An orangutan, chirping birds and a waterfall at ASEAN venue contrast to Jakarta's pollution outside

JAKARTA, Indonesia (AP) — Indonesian President Joko Widodo will welcome fellow Asian and world leaders with a captivating jungle scene of a two-story waterfall, wild orchids and even an orangutan perched up a tree.

The make-believe wilderness set up in elaborate detail in the huge lobby of the Jakarta Convention Center in the capital includes a widescreen video of a yellow beak hornbill gliding across an azure sky, swaying leaves and piped-in bird chirps.

It’s a pleasant icebreaker for Widodo and his guests in Jakarta for a week of Association of Southeast Asian Nations summit talks starting Tuesday.

“Indonesia wants to give the best hospitality,” Communications Minister Budi Arie Setiadi told The Associated Press about the unique reception for ASEAN leaders and VIPs such as U.S. Vice President Kamala Harris, Chinese Premier Li Qiang and Russian Foreign Minister Sergey Lavrov.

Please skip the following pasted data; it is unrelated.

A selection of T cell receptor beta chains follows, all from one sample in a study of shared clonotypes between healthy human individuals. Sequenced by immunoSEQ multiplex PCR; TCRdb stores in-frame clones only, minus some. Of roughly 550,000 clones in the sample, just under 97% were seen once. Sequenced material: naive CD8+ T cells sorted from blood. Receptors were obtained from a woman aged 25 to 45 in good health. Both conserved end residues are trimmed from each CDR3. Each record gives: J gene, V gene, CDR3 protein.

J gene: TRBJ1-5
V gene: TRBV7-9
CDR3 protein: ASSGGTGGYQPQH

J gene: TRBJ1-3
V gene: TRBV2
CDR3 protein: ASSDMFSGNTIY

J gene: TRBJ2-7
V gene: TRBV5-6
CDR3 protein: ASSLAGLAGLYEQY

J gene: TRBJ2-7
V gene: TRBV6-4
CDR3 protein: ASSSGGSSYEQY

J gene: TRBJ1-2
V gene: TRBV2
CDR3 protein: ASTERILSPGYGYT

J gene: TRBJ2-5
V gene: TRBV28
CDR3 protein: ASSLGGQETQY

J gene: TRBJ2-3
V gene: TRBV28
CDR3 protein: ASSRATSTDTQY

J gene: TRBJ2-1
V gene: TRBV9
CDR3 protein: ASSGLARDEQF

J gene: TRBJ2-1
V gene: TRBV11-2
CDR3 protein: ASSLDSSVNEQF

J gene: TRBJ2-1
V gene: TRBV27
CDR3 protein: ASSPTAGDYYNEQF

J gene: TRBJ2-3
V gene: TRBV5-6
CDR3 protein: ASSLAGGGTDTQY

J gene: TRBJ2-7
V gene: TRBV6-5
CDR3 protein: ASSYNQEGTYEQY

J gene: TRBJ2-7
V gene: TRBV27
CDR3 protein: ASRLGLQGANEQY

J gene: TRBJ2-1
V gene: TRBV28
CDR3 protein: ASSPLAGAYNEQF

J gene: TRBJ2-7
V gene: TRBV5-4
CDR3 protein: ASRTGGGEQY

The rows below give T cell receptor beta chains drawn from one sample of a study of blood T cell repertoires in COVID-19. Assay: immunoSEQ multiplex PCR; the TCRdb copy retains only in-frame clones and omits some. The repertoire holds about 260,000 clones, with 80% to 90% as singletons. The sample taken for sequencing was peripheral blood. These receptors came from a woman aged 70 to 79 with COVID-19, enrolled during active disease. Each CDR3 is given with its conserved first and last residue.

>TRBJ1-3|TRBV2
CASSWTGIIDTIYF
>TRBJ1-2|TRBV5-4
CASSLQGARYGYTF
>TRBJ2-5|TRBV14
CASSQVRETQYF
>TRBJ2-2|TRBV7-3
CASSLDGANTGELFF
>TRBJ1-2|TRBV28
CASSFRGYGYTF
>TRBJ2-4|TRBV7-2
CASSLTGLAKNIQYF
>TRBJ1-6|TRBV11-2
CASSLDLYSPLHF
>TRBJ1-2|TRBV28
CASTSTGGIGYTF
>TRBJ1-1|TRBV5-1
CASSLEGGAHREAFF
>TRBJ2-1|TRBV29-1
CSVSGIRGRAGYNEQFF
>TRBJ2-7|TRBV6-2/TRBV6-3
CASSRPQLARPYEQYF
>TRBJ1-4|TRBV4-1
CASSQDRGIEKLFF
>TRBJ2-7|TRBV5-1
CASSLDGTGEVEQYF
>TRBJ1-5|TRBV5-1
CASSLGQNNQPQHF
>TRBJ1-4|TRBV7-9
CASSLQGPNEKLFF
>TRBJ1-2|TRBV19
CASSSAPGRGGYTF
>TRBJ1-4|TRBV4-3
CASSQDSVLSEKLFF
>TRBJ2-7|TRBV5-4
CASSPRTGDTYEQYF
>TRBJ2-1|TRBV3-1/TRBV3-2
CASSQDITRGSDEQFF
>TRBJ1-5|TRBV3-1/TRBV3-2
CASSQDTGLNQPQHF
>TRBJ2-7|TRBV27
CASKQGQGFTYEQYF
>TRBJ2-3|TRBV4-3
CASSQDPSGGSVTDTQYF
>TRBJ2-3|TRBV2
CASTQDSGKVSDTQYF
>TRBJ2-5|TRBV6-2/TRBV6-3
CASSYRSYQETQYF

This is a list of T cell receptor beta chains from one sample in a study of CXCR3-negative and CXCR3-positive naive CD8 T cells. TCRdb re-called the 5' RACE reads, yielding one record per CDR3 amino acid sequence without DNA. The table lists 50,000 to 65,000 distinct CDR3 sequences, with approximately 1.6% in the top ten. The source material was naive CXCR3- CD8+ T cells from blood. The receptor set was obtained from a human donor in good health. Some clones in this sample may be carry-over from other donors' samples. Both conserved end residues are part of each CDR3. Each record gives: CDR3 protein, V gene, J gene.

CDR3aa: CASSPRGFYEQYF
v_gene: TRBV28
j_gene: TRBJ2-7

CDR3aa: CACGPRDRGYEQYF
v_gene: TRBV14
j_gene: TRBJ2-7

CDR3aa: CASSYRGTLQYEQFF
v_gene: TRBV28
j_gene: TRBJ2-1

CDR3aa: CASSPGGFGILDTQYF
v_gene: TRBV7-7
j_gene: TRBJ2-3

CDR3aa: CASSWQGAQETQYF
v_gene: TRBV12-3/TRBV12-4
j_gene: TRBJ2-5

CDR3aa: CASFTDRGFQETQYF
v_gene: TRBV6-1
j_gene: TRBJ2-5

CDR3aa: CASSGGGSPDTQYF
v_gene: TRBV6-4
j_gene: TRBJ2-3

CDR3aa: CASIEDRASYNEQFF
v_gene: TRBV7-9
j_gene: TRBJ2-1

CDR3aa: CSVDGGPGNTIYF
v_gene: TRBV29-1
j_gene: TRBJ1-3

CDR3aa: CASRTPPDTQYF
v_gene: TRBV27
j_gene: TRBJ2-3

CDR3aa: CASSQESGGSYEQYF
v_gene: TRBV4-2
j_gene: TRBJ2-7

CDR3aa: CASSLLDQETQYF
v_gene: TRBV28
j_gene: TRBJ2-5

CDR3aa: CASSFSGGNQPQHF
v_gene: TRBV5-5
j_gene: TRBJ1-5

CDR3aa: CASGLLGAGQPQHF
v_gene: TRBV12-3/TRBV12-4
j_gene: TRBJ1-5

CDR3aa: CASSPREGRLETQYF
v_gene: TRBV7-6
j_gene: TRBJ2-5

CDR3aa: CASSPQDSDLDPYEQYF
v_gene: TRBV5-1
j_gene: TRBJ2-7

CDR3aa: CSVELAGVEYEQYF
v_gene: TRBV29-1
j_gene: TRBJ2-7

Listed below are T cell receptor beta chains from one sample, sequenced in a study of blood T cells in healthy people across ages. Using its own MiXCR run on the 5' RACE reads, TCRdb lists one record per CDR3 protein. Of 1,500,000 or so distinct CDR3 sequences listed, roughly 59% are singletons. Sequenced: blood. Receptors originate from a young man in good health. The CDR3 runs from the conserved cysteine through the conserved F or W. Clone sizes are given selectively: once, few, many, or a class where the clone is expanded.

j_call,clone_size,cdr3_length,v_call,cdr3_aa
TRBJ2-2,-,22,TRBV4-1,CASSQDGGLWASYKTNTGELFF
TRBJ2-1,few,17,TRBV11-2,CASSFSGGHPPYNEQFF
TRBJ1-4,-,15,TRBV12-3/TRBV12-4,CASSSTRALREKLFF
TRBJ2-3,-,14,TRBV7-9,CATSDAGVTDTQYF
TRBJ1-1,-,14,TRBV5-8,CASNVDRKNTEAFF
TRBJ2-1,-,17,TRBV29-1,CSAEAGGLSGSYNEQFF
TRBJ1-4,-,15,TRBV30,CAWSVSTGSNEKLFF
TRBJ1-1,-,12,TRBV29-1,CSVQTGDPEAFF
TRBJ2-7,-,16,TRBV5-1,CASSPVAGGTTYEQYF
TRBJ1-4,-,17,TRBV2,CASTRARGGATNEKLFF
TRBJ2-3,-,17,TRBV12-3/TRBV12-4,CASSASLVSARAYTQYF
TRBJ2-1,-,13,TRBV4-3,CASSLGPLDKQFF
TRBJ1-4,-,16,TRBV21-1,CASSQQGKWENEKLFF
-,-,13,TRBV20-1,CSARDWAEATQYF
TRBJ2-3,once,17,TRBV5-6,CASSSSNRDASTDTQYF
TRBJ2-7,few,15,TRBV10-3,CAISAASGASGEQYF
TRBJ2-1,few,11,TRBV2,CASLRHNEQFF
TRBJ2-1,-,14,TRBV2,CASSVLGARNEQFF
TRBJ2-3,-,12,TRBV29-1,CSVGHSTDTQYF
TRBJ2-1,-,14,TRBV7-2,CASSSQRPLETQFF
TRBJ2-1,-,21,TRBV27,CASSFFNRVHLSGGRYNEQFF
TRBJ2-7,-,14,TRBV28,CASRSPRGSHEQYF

The convention center’s lobby was off-limits to the public and a sign barred videos and pictures until the jungle spectacle is unveiled.

Indonesia also wanted to highlight ASEAN’s urgent call for environmental protection and the need to shift to greener energy sources, Setiadi said.

Artificial is the only type of jungle that exists in Jakarta. The nearest jungle, home to endangered orangutans, is more than 1,300 kilometers (more than 800 miles) away on Borneo island.

The Indonesian capital is one of the world’s most polluted cities and teems with skyscrapers, traffic and 11 million people.

The government has begun a two-decade project to move the capital from Jakarta to Nusantara, on the island of Borneo, that will involve constructing government buildings and housing from scratch in the area about 2,000 kilometers (1,240 miles) northeast of Jakarta.


Associated Press journalist Jim Gomez contributed to this report.